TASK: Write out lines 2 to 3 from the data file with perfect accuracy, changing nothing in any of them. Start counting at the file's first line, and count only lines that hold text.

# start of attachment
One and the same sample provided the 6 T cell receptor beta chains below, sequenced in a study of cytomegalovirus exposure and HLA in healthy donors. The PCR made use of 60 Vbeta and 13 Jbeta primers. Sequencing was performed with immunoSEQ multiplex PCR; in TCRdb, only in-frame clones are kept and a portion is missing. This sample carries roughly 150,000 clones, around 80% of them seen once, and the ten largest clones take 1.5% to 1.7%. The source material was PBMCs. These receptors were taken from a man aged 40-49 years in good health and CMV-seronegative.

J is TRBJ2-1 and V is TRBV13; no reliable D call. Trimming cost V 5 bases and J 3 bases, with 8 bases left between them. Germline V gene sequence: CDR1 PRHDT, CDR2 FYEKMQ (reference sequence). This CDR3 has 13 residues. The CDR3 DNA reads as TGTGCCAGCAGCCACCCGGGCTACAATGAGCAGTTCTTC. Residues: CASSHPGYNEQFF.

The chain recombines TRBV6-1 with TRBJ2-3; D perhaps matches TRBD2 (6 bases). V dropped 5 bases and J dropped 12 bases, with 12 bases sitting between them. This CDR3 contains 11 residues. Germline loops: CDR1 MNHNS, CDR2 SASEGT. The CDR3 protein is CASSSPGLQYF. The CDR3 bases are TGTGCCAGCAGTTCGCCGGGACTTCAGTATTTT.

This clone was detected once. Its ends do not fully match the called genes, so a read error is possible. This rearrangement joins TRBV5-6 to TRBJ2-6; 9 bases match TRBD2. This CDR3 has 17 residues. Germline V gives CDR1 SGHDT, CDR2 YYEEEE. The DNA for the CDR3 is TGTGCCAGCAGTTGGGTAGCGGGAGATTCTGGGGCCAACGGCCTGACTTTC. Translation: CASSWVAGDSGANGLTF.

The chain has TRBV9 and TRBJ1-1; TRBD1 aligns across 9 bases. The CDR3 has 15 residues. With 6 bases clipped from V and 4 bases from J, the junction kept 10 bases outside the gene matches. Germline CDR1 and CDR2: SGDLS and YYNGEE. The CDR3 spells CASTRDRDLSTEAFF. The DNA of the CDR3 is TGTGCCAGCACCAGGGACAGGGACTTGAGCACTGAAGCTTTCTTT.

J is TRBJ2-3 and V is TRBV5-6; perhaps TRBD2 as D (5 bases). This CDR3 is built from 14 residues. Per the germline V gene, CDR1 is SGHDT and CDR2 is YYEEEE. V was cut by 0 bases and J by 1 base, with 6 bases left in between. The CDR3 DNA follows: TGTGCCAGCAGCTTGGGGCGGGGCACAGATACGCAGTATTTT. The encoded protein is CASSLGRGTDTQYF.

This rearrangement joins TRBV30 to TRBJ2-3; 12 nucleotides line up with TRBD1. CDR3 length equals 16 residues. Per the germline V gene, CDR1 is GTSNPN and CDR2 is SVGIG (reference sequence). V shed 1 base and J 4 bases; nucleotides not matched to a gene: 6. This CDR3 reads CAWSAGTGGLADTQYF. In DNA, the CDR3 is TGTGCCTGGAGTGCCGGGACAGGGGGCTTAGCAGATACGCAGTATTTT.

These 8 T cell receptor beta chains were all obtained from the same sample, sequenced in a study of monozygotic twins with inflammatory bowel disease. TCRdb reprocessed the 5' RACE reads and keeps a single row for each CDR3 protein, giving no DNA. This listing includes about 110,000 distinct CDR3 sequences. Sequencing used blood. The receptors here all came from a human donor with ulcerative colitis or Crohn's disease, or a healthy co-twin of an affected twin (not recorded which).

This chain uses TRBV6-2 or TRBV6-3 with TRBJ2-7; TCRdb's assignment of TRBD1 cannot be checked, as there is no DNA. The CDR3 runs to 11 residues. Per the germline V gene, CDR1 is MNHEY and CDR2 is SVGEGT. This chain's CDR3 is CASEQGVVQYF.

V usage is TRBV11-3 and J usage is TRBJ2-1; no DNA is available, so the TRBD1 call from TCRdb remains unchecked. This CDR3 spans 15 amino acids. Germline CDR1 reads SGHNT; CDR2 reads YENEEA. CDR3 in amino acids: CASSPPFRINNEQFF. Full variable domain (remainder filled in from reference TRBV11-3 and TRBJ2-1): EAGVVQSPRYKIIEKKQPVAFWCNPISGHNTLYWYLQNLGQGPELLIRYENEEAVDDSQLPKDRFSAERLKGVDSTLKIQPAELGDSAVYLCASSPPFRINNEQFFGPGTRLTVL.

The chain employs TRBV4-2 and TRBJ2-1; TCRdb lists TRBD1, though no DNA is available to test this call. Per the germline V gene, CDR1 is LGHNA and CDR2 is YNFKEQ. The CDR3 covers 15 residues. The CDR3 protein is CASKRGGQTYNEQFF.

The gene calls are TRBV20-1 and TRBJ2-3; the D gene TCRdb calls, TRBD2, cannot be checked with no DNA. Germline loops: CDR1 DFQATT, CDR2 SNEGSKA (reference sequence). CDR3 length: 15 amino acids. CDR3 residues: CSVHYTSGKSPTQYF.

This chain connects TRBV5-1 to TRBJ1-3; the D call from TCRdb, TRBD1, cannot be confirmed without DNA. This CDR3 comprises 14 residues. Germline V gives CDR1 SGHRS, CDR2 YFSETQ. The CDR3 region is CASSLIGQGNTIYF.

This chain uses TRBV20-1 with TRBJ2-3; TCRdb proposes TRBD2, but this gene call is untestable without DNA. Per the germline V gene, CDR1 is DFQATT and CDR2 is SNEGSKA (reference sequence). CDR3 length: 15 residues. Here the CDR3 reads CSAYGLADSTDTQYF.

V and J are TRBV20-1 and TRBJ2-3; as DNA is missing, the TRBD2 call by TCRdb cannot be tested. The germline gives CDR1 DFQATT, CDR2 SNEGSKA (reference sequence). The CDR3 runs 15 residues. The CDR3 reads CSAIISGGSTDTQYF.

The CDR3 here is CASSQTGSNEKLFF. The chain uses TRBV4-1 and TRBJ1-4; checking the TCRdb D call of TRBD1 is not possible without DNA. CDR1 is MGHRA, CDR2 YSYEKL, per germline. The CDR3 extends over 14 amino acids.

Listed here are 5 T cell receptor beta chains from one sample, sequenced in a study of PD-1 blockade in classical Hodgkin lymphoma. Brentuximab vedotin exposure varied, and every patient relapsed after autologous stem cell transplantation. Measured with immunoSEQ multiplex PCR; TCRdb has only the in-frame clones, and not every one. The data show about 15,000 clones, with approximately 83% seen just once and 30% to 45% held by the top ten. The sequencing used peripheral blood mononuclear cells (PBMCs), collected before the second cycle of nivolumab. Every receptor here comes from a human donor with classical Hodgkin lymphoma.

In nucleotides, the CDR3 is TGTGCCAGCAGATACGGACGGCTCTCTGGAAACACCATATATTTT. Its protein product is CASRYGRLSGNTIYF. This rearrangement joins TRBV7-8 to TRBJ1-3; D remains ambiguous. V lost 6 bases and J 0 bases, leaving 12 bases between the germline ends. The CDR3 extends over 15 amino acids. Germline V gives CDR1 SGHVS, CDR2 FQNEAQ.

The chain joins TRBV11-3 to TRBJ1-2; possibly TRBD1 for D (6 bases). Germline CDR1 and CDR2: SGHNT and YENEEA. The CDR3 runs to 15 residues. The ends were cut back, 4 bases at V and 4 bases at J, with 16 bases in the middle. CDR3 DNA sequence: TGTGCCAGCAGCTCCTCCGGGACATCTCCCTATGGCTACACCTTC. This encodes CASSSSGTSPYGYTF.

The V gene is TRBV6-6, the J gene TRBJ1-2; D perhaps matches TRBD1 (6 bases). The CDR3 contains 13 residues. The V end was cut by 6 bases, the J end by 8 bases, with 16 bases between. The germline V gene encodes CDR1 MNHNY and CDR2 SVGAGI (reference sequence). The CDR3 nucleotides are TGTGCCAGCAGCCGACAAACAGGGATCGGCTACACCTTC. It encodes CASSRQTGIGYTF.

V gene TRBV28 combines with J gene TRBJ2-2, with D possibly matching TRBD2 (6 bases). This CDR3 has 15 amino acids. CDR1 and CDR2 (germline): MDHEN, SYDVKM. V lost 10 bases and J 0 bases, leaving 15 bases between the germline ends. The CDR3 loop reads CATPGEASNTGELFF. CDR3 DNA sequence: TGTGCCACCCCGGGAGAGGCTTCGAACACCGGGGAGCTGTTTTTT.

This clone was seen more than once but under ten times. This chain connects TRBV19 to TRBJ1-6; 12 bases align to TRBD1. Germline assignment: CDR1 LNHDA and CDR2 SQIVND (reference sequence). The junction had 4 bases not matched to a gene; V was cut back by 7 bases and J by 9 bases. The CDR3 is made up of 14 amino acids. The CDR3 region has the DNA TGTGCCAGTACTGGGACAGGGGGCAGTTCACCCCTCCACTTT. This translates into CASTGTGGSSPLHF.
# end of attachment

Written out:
J is TRBJ2-1 and V is TRBV13; no reliable D call. Trimming cost V 5 bases and J 3 bases, with 8 bases left between them. Germline V gene sequence: CDR1 PRHDT, CDR2 FYEKMQ (reference sequence). This CDR3 has 13 residues. The CDR3 DNA reads as TGTGCCAGCAGCCACCCGGGCTACAATGAGCAGTTCTTC. Residues: CASSHPGYNEQFF.

The chain recombines TRBV6-1 with TRBJ2-3; D perhaps matches TRBD2 (6 bases). V dropped 5 bases and J dropped 12 bases, with 12 bases sitting between them. This CDR3 contains 11 residues. Germline loops: CDR1 MNHNS, CDR2 SASEGT. The CDR3 protein is CASSSPGLQYF. The CDR3 bases are TGTGCCAGCAGTTCGCCGGGACTTCAGTATTTT.